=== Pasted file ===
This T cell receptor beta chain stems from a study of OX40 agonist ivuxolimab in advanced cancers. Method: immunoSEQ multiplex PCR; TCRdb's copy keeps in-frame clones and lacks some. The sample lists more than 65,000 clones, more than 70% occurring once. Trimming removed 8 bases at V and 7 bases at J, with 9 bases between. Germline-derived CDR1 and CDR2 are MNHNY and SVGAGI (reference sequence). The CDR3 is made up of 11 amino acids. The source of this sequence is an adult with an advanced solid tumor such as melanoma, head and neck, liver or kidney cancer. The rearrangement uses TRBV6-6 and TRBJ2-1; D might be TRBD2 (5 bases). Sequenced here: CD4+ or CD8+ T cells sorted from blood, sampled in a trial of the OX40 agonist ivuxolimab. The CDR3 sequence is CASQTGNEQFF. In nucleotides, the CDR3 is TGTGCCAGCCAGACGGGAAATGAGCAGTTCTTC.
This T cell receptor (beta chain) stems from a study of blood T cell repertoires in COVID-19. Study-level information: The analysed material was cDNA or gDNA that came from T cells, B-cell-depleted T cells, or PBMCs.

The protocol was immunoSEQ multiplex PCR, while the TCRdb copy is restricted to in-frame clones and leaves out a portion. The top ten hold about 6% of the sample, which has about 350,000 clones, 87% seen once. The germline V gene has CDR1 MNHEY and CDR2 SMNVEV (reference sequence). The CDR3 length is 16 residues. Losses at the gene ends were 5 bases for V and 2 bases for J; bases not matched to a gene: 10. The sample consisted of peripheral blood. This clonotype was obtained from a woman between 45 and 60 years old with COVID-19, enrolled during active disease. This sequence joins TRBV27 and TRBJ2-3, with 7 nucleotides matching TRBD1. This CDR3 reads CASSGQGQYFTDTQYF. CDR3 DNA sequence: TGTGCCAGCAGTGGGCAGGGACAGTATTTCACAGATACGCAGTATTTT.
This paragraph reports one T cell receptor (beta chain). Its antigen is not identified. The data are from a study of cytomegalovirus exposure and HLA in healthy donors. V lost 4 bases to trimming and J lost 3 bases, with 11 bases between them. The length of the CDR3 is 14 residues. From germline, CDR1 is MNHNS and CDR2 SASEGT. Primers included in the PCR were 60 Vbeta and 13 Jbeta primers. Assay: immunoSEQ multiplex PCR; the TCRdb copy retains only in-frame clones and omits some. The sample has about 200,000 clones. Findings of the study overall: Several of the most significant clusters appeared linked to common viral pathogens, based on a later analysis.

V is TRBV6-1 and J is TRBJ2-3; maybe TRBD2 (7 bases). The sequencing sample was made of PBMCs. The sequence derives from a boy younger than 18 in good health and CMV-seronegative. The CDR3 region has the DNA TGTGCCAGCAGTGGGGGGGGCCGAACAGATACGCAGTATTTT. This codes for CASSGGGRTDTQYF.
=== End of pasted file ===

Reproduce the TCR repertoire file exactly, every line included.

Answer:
This T cell receptor beta chain stems from a study of OX40 agonist ivuxolimab in advanced cancers. Method: immunoSEQ multiplex PCR; TCRdb's copy keeps in-frame clones and lacks some. The sample lists more than 65,000 clones, more than 70% occurring once. Trimming removed 8 bases at V and 7 bases at J, with 9 bases between. Germline-derived CDR1 and CDR2 are MNHNY and SVGAGI (reference sequence). The CDR3 is made up of 11 amino acids. The source of this sequence is an adult with an advanced solid tumor such as melanoma, head and neck, liver or kidney cancer. The rearrangement uses TRBV6-6 and TRBJ2-1; D might be TRBD2 (5 bases). Sequenced here: CD4+ or CD8+ T cells sorted from blood, sampled in a trial of the OX40 agonist ivuxolimab. The CDR3 sequence is CASQTGNEQFF. In nucleotides, the CDR3 is TGTGCCAGCCAGACGGGAAATGAGCAGTTCTTC.
This T cell receptor (beta chain) stems from a study of blood T cell repertoires in COVID-19. Study-level information: The analysed material was cDNA or gDNA that came from T cells, B-cell-depleted T cells, or PBMCs.

The protocol was immunoSEQ multiplex PCR, while the TCRdb copy is restricted to in-frame clones and leaves out a portion. The top ten hold about 6% of the sample, which has about 350,000 clones, 87% seen once. The germline V gene has CDR1 MNHEY and CDR2 SMNVEV (reference sequence). The CDR3 length is 16 residues. Losses at the gene ends were 5 bases for V and 2 bases for J; bases not matched to a gene: 10. The sample consisted of peripheral blood. This clonotype was obtained from a woman between 45 and 60 years old with COVID-19, enrolled during active disease. This sequence joins TRBV27 and TRBJ2-3, with 7 nucleotides matching TRBD1. This CDR3 reads CASSGQGQYFTDTQYF. CDR3 DNA sequence: TGTGCCAGCAGTGGGCAGGGACAGTATTTCACAGATACGCAGTATTTT.
This paragraph reports one T cell receptor (beta chain). Its antigen is not identified. The data are from a study of cytomegalovirus exposure and HLA in healthy donors. V lost 4 bases to trimming and J lost 3 bases, with 11 bases between them. The length of the CDR3 is 14 residues. From germline, CDR1 is MNHNS and CDR2 SASEGT. Primers included in the PCR were 60 Vbeta and 13 Jbeta primers. Assay: immunoSEQ multiplex PCR; the TCRdb copy retains only in-frame clones and omits some. The sample has about 200,000 clones. Findings of the study overall: Several of the most significant clusters appeared linked to common viral pathogens, based on a later analysis.

V is TRBV6-1 and J is TRBJ2-3; maybe TRBD2 (7 bases). The sequencing sample was made of PBMCs. The sequence derives from a boy younger than 18 in good health and CMV-seronegative. The CDR3 region has the DNA TGTGCCAGCAGTGGGGGGGGCCGAACAGATACGCAGTATTTT. This codes for CASSGGGRTDTQYF.